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Making an entrance: the story of the Old Shul


As soon as you enter the SAJM, you travel back in time. This is because the entrance to the museum is no ordinary one; it is the oldest synagogue in sub-Saharan Africa. On 13 September 2023 this beautifully proportioned building, known as the Old Shul, marked 160 years of existence.


Though no longer used as a synagogue, the Old Shul is of immense historical significance: firstly, because it is the only major relic left of early South African Jewry, and secondly, because it is one of only three buildings in the country displaying its architectural style.



Early days

In 1855 there were 170 Jews living in Cape Town, primarily of English and German descent. They held religious services in a small, converted house in Bouquet Street, Gardens. The congregation experienced a downturn, due to internal conflict (its founder, Benjamin Norden, had become involved in a political controversy), but also due to loss of members: some had died, some had left the Jewish faith and others had gone to other South African towns to try their luck.



The reverend who revitalised his community

Then along came Reverend Joel Rabinowitz from England. At just 31 years old, the new minister was enthusiastic, energetic and charismatic. He had a gift for fundraising for the needy, forming the Jewish Philanthropic Society which is now the Jewish Board of Guardians. His outstanding efforts inspired his congregation and he rallied Jews and non-Jews to contribute to its rejuvenation. By 1861 his flock was bursting out of the cramped Bouquet Street shul. Reverend Rabinowitz convinced the shul committee to buy a property for the first custom-built synagogue in sub-Saharan Africa. They chose a site in St John’s Street, not far from the Bouquet Street house. On 13 September 1863 an overjoyed Reverend Rabinowitz formally consecrated the St John’s Street Synagogue (its original name).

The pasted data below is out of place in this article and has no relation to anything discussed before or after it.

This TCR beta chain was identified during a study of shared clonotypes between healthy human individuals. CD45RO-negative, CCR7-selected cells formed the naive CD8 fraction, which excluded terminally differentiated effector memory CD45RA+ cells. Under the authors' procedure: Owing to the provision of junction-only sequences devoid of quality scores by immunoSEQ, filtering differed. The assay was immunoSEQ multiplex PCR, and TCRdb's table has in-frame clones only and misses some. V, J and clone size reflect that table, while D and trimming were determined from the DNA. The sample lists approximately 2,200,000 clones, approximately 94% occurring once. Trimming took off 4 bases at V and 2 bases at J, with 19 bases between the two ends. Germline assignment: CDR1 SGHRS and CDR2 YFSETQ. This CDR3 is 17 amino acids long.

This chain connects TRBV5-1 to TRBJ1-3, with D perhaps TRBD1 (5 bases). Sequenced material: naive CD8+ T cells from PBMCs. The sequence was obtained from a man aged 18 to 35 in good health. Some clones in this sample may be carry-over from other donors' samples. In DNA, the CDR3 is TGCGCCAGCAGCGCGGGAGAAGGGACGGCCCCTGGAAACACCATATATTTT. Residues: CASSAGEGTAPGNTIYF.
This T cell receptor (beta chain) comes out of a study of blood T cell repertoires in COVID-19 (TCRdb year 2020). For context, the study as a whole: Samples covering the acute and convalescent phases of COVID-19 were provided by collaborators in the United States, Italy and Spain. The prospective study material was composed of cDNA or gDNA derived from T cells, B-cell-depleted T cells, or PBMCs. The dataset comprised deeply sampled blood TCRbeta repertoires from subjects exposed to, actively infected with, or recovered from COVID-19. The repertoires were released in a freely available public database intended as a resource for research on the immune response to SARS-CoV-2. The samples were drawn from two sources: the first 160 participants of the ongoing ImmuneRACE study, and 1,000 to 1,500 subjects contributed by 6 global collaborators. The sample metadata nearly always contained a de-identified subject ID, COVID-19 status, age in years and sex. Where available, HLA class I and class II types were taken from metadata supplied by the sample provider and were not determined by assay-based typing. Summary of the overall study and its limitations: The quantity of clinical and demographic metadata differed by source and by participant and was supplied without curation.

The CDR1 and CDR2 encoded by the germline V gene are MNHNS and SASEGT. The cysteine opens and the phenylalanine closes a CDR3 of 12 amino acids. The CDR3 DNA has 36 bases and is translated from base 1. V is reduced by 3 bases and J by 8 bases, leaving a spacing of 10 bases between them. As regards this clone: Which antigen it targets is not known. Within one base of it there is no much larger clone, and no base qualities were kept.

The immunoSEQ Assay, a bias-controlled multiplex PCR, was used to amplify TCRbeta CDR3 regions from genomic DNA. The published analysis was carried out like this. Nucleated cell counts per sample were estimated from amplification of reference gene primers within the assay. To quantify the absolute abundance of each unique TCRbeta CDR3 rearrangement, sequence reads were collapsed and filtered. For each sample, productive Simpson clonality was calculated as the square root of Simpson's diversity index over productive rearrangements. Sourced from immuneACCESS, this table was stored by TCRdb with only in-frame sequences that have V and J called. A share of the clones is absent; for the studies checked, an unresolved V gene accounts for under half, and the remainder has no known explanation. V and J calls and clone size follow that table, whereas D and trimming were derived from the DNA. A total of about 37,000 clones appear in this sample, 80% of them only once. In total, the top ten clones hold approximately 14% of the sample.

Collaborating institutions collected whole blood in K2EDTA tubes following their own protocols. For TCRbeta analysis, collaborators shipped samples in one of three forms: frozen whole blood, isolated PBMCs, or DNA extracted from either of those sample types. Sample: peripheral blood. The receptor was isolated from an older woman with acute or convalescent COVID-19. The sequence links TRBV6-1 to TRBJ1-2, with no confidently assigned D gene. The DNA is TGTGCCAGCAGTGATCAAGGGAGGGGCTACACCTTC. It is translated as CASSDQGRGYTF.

A unique design

James Hogg was the name of the architect chosen by the committee to design the synagogue. His design recalls the Temple of Solomon but also combines neo-classical and Egyptian Revival styles. Classical elements to look out for include the colonnade of six columns and pediment. You will see hints of Egypt in the side windows and entrance door. Inside the shul, an unusual feature is its double apse (an apse is a semi-circular recess covered by a half dome).

The smaller apse forms the wooden ark where the Torah scroll was kept. This ark is a copy of the one from the Obbene Synagogue in the Jewish Historical Museum, Amsterdam. The bigger apse above the ark holds magnificently colourful stained-glass windows. These were installed in 1884 as a tribute to the eminent British philanthropist, Sir Moses Montefiore. To quote DJC Radford, it is “a very novel building, to say the least” (1979, The Architecture of the Western Cape, 1838 – 1901: p.191).


The Old Shul today


The St John’s Street Synagogue served the congregation for the next 42 years, until the congregation had grown so much that the Great Synagogue was built next door in 1905. The first-born shul became known as the Old Shul and is cherished as a symbol of the commitment of early settlers to build a Jewish community in South Africa. It is perfectly positioned to be a multi-dimensional starting point for a visitor’s journey through the SA Jewish Museum.

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